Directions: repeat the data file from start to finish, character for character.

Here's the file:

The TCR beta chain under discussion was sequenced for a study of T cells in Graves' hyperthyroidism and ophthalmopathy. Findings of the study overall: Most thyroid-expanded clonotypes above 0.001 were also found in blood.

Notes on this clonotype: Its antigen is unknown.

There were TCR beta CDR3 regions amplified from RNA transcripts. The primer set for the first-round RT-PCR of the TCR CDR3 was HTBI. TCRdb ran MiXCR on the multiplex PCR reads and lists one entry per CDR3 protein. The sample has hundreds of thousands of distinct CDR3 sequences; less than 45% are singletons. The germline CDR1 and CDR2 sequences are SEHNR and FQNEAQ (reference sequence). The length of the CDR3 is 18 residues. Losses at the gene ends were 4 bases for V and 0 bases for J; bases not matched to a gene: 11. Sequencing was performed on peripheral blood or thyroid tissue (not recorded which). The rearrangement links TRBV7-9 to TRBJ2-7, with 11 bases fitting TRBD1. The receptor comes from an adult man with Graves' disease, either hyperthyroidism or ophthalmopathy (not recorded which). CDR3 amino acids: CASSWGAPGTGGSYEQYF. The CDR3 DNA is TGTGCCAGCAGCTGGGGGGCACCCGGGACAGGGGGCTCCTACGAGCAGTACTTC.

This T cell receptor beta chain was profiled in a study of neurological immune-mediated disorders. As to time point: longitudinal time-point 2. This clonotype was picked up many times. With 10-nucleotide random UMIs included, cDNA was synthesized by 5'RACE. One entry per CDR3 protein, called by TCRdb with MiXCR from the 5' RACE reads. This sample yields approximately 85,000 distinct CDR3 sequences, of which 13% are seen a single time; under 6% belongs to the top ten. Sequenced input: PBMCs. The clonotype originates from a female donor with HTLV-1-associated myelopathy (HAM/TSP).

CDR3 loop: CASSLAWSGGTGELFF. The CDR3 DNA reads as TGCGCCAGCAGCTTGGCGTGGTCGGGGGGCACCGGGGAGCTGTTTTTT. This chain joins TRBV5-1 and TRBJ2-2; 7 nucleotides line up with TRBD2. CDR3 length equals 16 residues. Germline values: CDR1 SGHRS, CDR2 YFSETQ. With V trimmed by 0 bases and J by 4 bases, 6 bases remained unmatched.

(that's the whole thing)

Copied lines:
The TCR beta chain under discussion was sequenced for a study of T cells in Graves' hyperthyroidism and ophthalmopathy. Findings of the study overall: Most thyroid-expanded clonotypes above 0.001 were also found in blood.

Notes on this clonotype: Its antigen is unknown.

There were TCR beta CDR3 regions amplified from RNA transcripts. The primer set for the first-round RT-PCR of the TCR CDR3 was HTBI. TCRdb ran MiXCR on the multiplex PCR reads and lists one entry per CDR3 protein. The sample has hundreds of thousands of distinct CDR3 sequences; less than 45% are singletons. The germline CDR1 and CDR2 sequences are SEHNR and FQNEAQ (reference sequence). The length of the CDR3 is 18 residues. Losses at the gene ends were 4 bases for V and 0 bases for J; bases not matched to a gene: 11. Sequencing was performed on peripheral blood or thyroid tissue (not recorded which). The rearrangement links TRBV7-9 to TRBJ2-7, with 11 bases fitting TRBD1. The receptor comes from an adult man with Graves' disease, either hyperthyroidism or ophthalmopathy (not recorded which). CDR3 amino acids: CASSWGAPGTGGSYEQYF. The CDR3 DNA is TGTGCCAGCAGCTGGGGGGCACCCGGGACAGGGGGCTCCTACGAGCAGTACTTC.

This T cell receptor beta chain was profiled in a study of neurological immune-mediated disorders. As to time point: longitudinal time-point 2. This clonotype was picked up many times. With 10-nucleotide random UMIs included, cDNA was synthesized by 5'RACE. One entry per CDR3 protein, called by TCRdb with MiXCR from the 5' RACE reads. This sample yields approximately 85,000 distinct CDR3 sequences, of which 13% are seen a single time; under 6% belongs to the top ten. Sequenced input: PBMCs. The clonotype originates from a female donor with HTLV-1-associated myelopathy (HAM/TSP).

CDR3 loop: CASSLAWSGGTGELFF. The CDR3 DNA reads as TGCGCCAGCAGCTTGGCGTGGTCGGGGGGCACCGGGGAGCTGTTTTTT. This chain joins TRBV5-1 and TRBJ2-2; 7 nucleotides line up with TRBD2. CDR3 length equals 16 residues. Germline values: CDR1 SGHRS, CDR2 YFSETQ. With V trimmed by 0 bases and J by 4 bases, 6 bases remained unmatched.